Picture of a black hole

Strathclyde Open Access research that creates ripples...

The Strathprints institutional repository is a digital archive of University of Strathclyde's Open Access research outputs. Strathprints provides access to thousands of research papers by University of Strathclyde researchers, including by Strathclyde physicists involved in observing gravitational waves and black hole mergers as part of the Laser Interferometer Gravitational-Wave Observatory (LIGO) - but also other internationally significant research from the Department of Physics. Discover why Strathclyde's physics research is making ripples...

Strathprints also exposes world leading research from the Faculties of Science, Engineering, Humanities & Social Sciences, and from the Strathclyde Business School.

Discover more...

Dissecting the components of the humoral immune response elicited by DNA vaccines

Garside, P. and Rush, C.M. and Mitchell, T.J. and Burke, B. (2006) Dissecting the components of the humoral immune response elicited by DNA vaccines. Vaccine, 24. pp. 776-784. ISSN 0264-410X

Full text not available in this repository. (Request a copy from the Strathclyde author)

Abstract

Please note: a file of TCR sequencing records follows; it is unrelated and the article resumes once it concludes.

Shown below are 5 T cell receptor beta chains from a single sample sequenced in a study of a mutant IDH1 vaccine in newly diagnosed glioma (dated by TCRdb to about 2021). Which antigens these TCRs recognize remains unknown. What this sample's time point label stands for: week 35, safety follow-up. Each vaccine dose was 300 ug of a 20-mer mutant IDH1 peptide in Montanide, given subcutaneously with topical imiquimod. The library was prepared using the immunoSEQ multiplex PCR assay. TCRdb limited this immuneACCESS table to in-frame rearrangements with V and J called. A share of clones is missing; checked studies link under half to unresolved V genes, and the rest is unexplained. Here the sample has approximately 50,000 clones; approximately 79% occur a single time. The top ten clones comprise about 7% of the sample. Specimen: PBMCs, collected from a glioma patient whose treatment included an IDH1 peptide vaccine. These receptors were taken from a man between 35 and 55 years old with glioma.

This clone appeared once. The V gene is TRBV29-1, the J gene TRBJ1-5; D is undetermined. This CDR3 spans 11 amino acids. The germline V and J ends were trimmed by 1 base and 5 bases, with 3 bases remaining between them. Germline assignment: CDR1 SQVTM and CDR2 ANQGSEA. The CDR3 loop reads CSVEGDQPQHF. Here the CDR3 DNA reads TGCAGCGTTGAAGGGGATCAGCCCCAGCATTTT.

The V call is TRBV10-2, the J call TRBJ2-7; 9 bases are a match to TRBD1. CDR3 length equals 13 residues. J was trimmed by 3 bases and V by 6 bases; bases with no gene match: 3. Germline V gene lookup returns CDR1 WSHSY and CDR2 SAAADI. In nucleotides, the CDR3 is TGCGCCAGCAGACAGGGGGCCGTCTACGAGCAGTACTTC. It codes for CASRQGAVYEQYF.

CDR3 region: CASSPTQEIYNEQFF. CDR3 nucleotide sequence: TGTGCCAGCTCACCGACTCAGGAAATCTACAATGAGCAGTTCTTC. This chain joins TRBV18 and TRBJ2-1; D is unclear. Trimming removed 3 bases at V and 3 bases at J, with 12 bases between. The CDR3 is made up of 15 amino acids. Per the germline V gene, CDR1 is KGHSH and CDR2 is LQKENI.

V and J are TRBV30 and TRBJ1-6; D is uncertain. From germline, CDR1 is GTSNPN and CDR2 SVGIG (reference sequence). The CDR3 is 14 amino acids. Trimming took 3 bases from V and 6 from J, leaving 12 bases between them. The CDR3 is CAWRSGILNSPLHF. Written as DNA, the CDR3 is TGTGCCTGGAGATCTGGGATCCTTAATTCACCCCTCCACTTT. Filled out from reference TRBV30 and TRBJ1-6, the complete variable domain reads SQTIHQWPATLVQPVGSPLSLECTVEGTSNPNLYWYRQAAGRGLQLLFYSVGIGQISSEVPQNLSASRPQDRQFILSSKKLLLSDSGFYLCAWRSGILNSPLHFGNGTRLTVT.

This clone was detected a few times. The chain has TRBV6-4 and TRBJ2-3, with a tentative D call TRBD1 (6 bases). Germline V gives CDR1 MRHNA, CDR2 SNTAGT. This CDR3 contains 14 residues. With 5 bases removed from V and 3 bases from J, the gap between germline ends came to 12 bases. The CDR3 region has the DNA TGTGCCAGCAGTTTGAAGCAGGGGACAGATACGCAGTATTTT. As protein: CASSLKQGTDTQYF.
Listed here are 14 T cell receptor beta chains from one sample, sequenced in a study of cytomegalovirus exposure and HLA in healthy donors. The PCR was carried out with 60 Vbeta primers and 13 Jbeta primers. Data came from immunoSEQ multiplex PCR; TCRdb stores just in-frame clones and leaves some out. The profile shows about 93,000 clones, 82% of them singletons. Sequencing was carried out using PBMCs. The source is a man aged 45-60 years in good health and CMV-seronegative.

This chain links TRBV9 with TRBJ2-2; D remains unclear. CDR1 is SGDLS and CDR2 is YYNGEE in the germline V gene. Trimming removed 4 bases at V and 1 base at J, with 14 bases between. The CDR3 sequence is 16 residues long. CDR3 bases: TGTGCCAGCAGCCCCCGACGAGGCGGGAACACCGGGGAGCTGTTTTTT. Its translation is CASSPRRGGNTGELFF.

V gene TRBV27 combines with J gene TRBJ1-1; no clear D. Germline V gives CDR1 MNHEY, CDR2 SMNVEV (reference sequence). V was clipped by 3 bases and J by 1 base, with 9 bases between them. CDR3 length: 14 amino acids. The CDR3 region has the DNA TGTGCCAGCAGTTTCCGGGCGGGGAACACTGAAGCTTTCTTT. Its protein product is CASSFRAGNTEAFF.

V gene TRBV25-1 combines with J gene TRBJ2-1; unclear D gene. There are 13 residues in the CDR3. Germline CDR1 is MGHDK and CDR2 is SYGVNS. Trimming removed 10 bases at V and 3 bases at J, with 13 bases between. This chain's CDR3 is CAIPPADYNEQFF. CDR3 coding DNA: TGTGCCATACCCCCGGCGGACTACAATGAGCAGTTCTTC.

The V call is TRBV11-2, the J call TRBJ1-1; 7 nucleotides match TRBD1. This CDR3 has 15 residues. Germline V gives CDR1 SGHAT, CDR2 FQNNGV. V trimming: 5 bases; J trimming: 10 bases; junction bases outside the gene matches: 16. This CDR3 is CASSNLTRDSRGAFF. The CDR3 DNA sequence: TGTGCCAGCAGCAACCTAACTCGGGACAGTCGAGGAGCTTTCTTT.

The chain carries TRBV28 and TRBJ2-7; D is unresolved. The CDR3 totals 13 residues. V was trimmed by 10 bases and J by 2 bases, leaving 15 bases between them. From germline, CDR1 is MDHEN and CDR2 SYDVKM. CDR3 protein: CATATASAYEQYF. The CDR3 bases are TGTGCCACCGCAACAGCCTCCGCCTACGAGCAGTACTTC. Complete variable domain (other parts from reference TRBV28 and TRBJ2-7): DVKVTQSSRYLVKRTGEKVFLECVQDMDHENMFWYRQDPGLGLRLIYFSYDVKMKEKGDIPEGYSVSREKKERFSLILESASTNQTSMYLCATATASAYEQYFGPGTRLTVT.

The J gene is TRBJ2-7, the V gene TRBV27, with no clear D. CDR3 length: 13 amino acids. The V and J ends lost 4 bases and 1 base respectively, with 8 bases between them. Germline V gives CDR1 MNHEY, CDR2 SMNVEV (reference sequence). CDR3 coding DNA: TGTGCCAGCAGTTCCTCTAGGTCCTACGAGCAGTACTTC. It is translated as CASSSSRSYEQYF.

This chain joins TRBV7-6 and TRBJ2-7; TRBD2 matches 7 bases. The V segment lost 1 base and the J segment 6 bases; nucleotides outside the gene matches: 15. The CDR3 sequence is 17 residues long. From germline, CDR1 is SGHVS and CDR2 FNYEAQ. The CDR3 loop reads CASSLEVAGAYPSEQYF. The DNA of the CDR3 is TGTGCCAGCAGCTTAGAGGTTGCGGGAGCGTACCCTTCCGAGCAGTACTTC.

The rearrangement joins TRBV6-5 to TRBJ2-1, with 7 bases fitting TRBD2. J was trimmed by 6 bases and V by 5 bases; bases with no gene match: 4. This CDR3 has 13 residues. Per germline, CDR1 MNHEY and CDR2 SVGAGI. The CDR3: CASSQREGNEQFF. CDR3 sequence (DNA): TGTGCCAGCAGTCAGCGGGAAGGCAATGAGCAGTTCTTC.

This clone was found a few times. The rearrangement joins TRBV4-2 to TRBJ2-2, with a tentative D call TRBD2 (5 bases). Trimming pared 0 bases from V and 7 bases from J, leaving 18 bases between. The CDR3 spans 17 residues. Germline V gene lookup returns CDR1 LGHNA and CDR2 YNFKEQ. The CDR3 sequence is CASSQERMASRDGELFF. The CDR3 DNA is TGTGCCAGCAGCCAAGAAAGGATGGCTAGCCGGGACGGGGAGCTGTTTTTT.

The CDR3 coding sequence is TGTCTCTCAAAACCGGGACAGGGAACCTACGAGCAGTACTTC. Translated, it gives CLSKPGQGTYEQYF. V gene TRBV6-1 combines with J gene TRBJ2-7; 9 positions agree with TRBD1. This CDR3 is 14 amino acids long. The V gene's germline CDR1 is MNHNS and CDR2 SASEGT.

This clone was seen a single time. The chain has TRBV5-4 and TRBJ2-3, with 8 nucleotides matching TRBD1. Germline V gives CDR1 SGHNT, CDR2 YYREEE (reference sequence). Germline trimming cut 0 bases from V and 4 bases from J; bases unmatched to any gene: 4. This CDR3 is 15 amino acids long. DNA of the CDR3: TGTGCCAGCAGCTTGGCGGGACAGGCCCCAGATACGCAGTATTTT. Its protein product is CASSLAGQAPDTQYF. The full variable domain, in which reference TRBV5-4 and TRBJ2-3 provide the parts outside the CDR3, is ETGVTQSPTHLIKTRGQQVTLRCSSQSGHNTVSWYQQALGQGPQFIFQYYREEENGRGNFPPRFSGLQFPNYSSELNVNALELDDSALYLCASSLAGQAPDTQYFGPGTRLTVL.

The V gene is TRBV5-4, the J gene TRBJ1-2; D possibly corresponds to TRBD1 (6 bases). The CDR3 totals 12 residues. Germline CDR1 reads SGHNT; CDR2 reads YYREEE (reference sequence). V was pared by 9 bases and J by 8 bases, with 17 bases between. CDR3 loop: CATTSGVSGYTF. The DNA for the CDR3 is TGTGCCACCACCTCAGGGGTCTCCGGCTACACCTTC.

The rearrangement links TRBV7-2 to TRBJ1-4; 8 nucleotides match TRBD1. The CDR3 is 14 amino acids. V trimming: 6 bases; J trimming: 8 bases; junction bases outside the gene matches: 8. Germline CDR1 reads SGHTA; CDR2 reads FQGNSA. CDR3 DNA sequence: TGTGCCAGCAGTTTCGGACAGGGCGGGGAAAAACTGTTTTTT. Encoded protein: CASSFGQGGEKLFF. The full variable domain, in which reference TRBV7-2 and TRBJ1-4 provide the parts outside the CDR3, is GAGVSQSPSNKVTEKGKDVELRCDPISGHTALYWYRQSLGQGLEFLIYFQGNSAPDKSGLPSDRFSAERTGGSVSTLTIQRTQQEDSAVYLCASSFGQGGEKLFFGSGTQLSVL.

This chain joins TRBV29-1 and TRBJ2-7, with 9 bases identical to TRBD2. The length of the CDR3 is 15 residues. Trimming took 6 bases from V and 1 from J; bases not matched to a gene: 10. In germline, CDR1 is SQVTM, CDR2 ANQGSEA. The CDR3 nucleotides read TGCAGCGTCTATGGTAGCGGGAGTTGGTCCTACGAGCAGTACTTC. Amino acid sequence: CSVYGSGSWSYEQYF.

Although DNA vaccines appear to be efficient at inducing strong cellular immune responses, a number of questions remain regarding their ability to induce humoral immunity. The essential components for generating an antibody response include B and T cell recognition of antigen, subsequent activation, clonal expansion of each lymphocyte type and migration of T cells into B cell follicles to provide help, all leading to germinal centre formation and antibody production. We have employed a double adoptive transfer system based on ovalbumin (OVA)-specific CD4+ DO11.10 T cells and hen egg lysozyme (HEL)-specific MD4 B cells to assess all of these parameters in the context of DNA vaccination in vivo. We find that vaccination with DNA constructs expressing an OVA–HEL gene fusion (encoding contiguous T and B cell epitopes) can induce T cell activation, clonal expansion and migration into B cell follicles accompanied by B cell activation, blastogenesis, expansion and antibody production. These findings show that DNA vaccination can induce all of the components required for humoral immunity and also provide a system for in depth analysis of factors that influence the development of antibody responses. Such strategies may facilitate the rational design of vaccines capable of inducing effective humoral immunity.